Core 10: The Change Makers' Manual


Jessica Whytehorn graduated in 2008 after completing an Executive MBA. She

“Luxembourg is not renowned for its talent in the space industry; therefore, we need to attract these talents. I find McClelland’s theory particularly handy during the recruitment stage to find out what drives the candidates. “For me in HR another constant challenge is that of retention and motivation; how can the need of an employee be fulfilled who has relocated from another country to Europe? How can we fulfil the need of the high achiever, the need for affiliation or the ambition to attain power? “The career trajectory will be different in each category; some seek the continuous fulfilment of working with like-minded peers who are passionate about building the best robotic arms that will be used in several types of space missions; others are emboldened to lead the team members who will pioneer the cutting-edge technology for such designs; while others are satisfied with the continuous monetary

rewards for their high achievement. “I try to understand and use the attributes of Need Theory to categorise every team member among these three needs. This allows, at least in the short term, the smooth running of managing their respective expectations. It is my job to tap and probe into what drives them to excel. “Further exploratory psychometric tests can be done which are more current, but I have found that this tried and tested method has been a bedrock for me in identifying what makes an individual tick. We are all shaped by our life’s experiences and our needs and wants do change over time. This is what makes us humans after all, but McClelland’s research has helped me understand our staff and keep them motivated.”

The practice

David McClelland’s Need Theory

came across McClelland’s Need Theory on the Organisational Behaviour module and now calls upon it as HR Manager with Redwire Space in Luxembourg, an engineering firm that builds robotic arms for spacecraft. Jessica said: “By using McClelland’s theory and paying attention to the needs and wants of each individual team member, I can tap into what leaders want answers to. I can find out what it is that drives employees’ desire to achieve, to strive, to be promoted, to be noticed or to lead. “I am responsible for a very diverse and multicultural engineering team in Luxembourg. Our office currently has 20 staff who are from 14 different nationalities outside of Europe. They are all passionate about robotics and the development of aeronautics.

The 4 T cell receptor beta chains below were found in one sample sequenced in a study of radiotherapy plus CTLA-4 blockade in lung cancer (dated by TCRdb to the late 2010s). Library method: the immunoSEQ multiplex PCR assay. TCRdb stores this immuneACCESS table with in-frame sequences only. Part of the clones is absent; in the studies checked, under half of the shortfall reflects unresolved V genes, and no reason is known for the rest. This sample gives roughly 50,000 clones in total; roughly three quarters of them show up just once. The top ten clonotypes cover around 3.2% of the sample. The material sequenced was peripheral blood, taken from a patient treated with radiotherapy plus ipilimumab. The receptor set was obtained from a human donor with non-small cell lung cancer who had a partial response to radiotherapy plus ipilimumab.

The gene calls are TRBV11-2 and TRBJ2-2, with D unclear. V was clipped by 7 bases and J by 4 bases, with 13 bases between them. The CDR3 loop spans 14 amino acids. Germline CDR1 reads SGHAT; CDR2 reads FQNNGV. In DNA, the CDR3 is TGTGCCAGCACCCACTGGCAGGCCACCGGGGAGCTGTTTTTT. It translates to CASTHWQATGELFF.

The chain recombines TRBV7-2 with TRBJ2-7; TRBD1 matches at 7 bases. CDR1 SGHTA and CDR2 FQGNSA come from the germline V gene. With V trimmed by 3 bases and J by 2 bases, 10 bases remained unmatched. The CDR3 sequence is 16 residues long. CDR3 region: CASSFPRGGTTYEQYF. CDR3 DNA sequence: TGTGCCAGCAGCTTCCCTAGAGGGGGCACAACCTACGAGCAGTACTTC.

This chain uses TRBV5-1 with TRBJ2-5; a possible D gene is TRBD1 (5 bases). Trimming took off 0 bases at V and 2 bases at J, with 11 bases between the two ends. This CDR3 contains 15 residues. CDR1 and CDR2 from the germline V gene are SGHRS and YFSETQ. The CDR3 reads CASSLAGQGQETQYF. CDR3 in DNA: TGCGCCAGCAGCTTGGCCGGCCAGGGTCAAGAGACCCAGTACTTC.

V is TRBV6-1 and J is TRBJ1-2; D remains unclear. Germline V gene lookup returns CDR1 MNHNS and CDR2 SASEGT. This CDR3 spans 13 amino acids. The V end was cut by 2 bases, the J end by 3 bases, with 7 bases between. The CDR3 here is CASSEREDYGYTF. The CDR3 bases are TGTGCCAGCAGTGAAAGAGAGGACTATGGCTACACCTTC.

Learn more about studying for an Executive MBA with Warwick Business School in London

In the 1960s, two decades after Maslow's Hierarchy of Needs, David McClelland expanded on it. Approaching it from a management perspective, he argued that workers are motivated by three main drivers: the need for achievement, affiliation, and power. His influential ideas are still being used by Warwick Business School graduate Jessica Whytehorn today.

According to McClelland, staff

Meanwhile, those motivated by affiliation prefer to create and cultivate relationships, enjoy working in a group and have a desire to be accepted and appreciated, says McClelland. They want to be liked and tend to adhere to the norms of the culture in the workplace as they want to fit in and not be rejected. Workers seeking power tend to be competitive and enjoy winning arguments, with a constant need for gaining higher status.

This need involves influencing and controlling the environment in pursuit of goals, as well as people. They see zero-sum games instead of working collaboratively where there must be winners and losers and like positions of authority. McClelland’s research found those who successfully attained top management positions were scored more highly on their need for power, and low on need for affiliation.

The theory

who are motivated by achievement tend to seek moderately hard tasks that require the efforts of one person (so they are not overshadowed), but nothing too risky (in case they fail) or low risk (as there won’t be much reward for it). Achievers like the feeling of accomplishing a task and workplaces that involve a hierarchy with the opportunity for promotion.

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